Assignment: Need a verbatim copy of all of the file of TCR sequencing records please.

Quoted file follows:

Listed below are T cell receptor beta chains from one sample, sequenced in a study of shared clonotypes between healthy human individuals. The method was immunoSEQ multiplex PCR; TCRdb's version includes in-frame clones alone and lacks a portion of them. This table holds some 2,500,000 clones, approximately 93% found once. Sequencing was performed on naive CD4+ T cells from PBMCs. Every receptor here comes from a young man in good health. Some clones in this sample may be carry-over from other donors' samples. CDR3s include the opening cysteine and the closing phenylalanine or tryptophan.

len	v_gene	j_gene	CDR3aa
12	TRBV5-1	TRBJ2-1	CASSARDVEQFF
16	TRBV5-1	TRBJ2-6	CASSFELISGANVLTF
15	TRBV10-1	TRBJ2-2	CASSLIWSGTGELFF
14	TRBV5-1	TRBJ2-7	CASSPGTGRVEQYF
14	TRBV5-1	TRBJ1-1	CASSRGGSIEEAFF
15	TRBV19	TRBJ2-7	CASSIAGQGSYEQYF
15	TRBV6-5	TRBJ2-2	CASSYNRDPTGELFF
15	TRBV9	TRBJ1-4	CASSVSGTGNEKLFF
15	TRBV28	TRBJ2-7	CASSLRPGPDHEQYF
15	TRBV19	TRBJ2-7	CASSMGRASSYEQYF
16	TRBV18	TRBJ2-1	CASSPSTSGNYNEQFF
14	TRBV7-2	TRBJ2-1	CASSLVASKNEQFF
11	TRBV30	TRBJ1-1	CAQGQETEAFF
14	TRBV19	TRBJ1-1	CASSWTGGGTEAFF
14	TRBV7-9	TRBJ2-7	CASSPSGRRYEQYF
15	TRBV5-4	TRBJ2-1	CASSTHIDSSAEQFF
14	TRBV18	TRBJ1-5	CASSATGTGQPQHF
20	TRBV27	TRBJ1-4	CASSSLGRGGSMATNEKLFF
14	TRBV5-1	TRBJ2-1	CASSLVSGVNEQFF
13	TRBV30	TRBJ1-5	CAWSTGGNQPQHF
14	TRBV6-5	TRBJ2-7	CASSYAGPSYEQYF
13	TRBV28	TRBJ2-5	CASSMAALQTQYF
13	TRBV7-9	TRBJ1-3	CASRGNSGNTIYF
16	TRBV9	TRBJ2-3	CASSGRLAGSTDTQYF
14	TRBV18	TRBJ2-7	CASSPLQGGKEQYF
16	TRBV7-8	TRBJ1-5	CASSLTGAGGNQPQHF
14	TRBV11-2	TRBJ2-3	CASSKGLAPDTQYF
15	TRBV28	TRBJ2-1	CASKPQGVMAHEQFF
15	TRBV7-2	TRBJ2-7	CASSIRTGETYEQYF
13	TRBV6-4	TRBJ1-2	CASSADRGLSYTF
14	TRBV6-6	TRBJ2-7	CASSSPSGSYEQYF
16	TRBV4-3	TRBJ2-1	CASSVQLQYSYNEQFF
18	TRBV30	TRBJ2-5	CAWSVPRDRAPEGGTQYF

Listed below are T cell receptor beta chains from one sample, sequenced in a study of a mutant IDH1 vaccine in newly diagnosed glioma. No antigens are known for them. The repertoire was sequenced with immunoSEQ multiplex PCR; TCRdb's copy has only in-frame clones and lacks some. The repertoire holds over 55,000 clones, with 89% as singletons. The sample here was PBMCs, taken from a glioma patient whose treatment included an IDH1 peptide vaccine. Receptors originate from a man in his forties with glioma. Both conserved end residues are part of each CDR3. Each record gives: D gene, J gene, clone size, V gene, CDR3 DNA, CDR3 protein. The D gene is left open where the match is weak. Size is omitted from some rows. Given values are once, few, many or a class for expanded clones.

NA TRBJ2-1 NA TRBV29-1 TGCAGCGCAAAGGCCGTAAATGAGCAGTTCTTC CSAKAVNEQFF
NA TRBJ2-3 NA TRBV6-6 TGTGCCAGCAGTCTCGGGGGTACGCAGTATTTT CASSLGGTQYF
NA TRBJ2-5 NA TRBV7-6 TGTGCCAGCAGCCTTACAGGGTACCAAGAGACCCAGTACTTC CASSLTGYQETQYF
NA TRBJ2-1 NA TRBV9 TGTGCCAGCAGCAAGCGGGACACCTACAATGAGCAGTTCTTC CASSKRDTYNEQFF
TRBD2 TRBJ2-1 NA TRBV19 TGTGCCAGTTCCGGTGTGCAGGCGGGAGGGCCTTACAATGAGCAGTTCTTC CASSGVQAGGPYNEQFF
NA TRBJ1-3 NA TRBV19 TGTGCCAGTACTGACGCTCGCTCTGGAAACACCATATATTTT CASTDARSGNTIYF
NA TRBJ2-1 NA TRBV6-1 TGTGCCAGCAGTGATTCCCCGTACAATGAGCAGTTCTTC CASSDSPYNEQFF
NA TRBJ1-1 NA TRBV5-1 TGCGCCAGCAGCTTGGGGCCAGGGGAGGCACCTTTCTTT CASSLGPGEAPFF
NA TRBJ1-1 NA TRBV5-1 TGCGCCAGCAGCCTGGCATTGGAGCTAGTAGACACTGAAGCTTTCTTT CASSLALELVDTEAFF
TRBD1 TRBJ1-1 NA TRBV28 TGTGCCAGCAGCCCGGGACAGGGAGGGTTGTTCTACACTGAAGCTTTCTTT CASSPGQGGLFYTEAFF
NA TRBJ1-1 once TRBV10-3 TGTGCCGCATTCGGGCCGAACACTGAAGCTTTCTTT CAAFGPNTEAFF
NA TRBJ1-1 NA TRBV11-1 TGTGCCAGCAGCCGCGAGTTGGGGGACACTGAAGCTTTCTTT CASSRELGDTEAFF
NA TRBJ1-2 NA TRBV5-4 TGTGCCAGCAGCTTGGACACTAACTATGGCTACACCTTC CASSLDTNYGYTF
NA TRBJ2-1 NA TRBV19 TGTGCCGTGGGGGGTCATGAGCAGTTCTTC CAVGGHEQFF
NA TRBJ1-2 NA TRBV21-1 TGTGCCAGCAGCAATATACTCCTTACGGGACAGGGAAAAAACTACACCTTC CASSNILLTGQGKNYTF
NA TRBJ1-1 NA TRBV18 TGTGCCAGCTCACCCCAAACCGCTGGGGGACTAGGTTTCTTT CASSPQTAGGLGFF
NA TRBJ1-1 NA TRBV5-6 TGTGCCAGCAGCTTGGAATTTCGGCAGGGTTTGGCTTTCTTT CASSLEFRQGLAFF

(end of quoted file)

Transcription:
Listed below are T cell receptor beta chains from one sample, sequenced in a study of shared clonotypes between healthy human individuals. The method was immunoSEQ multiplex PCR; TCRdb's version includes in-frame clones alone and lacks a portion of them. This table holds some 2,500,000 clones, approximately 93% found once. Sequencing was performed on naive CD4+ T cells from PBMCs. Every receptor here comes from a young man in good health. Some clones in this sample may be carry-over from other donors' samples. CDR3s include the opening cysteine and the closing phenylalanine or tryptophan.

len	v_gene	j_gene	CDR3aa
12	TRBV5-1	TRBJ2-1	CASSARDVEQFF
16	TRBV5-1	TRBJ2-6	CASSFELISGANVLTF
15	TRBV10-1	TRBJ2-2	CASSLIWSGTGELFF
14	TRBV5-1	TRBJ2-7	CASSPGTGRVEQYF
14	TRBV5-1	TRBJ1-1	CASSRGGSIEEAFF
15	TRBV19	TRBJ2-7	CASSIAGQGSYEQYF
15	TRBV6-5	TRBJ2-2	CASSYNRDPTGELFF
15	TRBV9	TRBJ1-4	CASSVSGTGNEKLFF
15	TRBV28	TRBJ2-7	CASSLRPGPDHEQYF
15	TRBV19	TRBJ2-7	CASSMGRASSYEQYF
16	TRBV18	TRBJ2-1	CASSPSTSGNYNEQFF
14	TRBV7-2	TRBJ2-1	CASSLVASKNEQFF
11	TRBV30	TRBJ1-1	CAQGQETEAFF
14	TRBV19	TRBJ1-1	CASSWTGGGTEAFF
14	TRBV7-9	TRBJ2-7	CASSPSGRRYEQYF
15	TRBV5-4	TRBJ2-1	CASSTHIDSSAEQFF
14	TRBV18	TRBJ1-5	CASSATGTGQPQHF
20	TRBV27	TRBJ1-4	CASSSLGRGGSMATNEKLFF
14	TRBV5-1	TRBJ2-1	CASSLVSGVNEQFF
13	TRBV30	TRBJ1-5	CAWSTGGNQPQHF
14	TRBV6-5	TRBJ2-7	CASSYAGPSYEQYF
13	TRBV28	TRBJ2-5	CASSMAALQTQYF
13	TRBV7-9	TRBJ1-3	CASRGNSGNTIYF
16	TRBV9	TRBJ2-3	CASSGRLAGSTDTQYF
14	TRBV18	TRBJ2-7	CASSPLQGGKEQYF
16	TRBV7-8	TRBJ1-5	CASSLTGAGGNQPQHF
14	TRBV11-2	TRBJ2-3	CASSKGLAPDTQYF
15	TRBV28	TRBJ2-1	CASKPQGVMAHEQFF
15	TRBV7-2	TRBJ2-7	CASSIRTGETYEQYF
13	TRBV6-4	TRBJ1-2	CASSADRGLSYTF
14	TRBV6-6	TRBJ2-7	CASSSPSGSYEQYF
16	TRBV4-3	TRBJ2-1	CASSVQLQYSYNEQFF
18	TRBV30	TRBJ2-5	CAWSVPRDRAPEGGTQYF

Listed below are T cell receptor beta chains from one sample, sequenced in a study of a mutant IDH1 vaccine in newly diagnosed glioma. No antigens are known for them. The repertoire was sequenced with immunoSEQ multiplex PCR; TCRdb's copy has only in-frame clones and lacks some. The repertoire holds over 55,000 clones, with 89% as singletons. The sample here was PBMCs, taken from a glioma patient whose treatment included an IDH1 peptide vaccine. Receptors originate from a man in his forties with glioma. Both conserved end residues are part of each CDR3. Each record gives: D gene, J gene, clone size, V gene, CDR3 DNA, CDR3 protein. The D gene is left open where the match is weak. Size is omitted from some rows. Given values are once, few, many or a class for expanded clones.

NA TRBJ2-1 NA TRBV29-1 TGCAGCGCAAAGGCCGTAAATGAGCAGTTCTTC CSAKAVNEQFF
NA TRBJ2-3 NA TRBV6-6 TGTGCCAGCAGTCTCGGGGGTACGCAGTATTTT CASSLGGTQYF
NA TRBJ2-5 NA TRBV7-6 TGTGCCAGCAGCCTTACAGGGTACCAAGAGACCCAGTACTTC CASSLTGYQETQYF
NA TRBJ2-1 NA TRBV9 TGTGCCAGCAGCAAGCGGGACACCTACAATGAGCAGTTCTTC CASSKRDTYNEQFF
TRBD2 TRBJ2-1 NA TRBV19 TGTGCCAGTTCCGGTGTGCAGGCGGGAGGGCCTTACAATGAGCAGTTCTTC CASSGVQAGGPYNEQFF
NA TRBJ1-3 NA TRBV19 TGTGCCAGTACTGACGCTCGCTCTGGAAACACCATATATTTT CASTDARSGNTIYF
NA TRBJ2-1 NA TRBV6-1 TGTGCCAGCAGTGATTCCCCGTACAATGAGCAGTTCTTC CASSDSPYNEQFF
NA TRBJ1-1 NA TRBV5-1 TGCGCCAGCAGCTTGGGGCCAGGGGAGGCACCTTTCTTT CASSLGPGEAPFF
NA TRBJ1-1 NA TRBV5-1 TGCGCCAGCAGCCTGGCATTGGAGCTAGTAGACACTGAAGCTTTCTTT CASSLALELVDTEAFF
TRBD1 TRBJ1-1 NA TRBV28 TGTGCCAGCAGCCCGGGACAGGGAGGGTTGTTCTACACTGAAGCTTTCTTT CASSPGQGGLFYTEAFF
NA TRBJ1-1 once TRBV10-3 TGTGCCGCATTCGGGCCGAACACTGAAGCTTTCTTT CAAFGPNTEAFF
NA TRBJ1-1 NA TRBV11-1 TGTGCCAGCAGCCGCGAGTTGGGGGACACTGAAGCTTTCTTT CASSRELGDTEAFF
NA TRBJ1-2 NA TRBV5-4 TGTGCCAGCAGCTTGGACACTAACTATGGCTACACCTTC CASSLDTNYGYTF
NA TRBJ2-1 NA TRBV19 TGTGCCGTGGGGGGTCATGAGCAGTTCTTC CAVGGHEQFF
NA TRBJ1-2 NA TRBV21-1 TGTGCCAGCAGCAATATACTCCTTACGGGACAGGGAAAAAACTACACCTTC CASSNILLTGQGKNYTF
NA TRBJ1-1 NA TRBV18 TGTGCCAGCTCACCCCAAACCGCTGGGGGACTAGGTTTCTTT CASSPQTAGGLGFF
NA TRBJ1-1 NA TRBV5-6 TGTGCCAGCAGCTTGGAATTTCGGCAGGGTTTGGCTTTCTTT CASSLEFRQGLAFF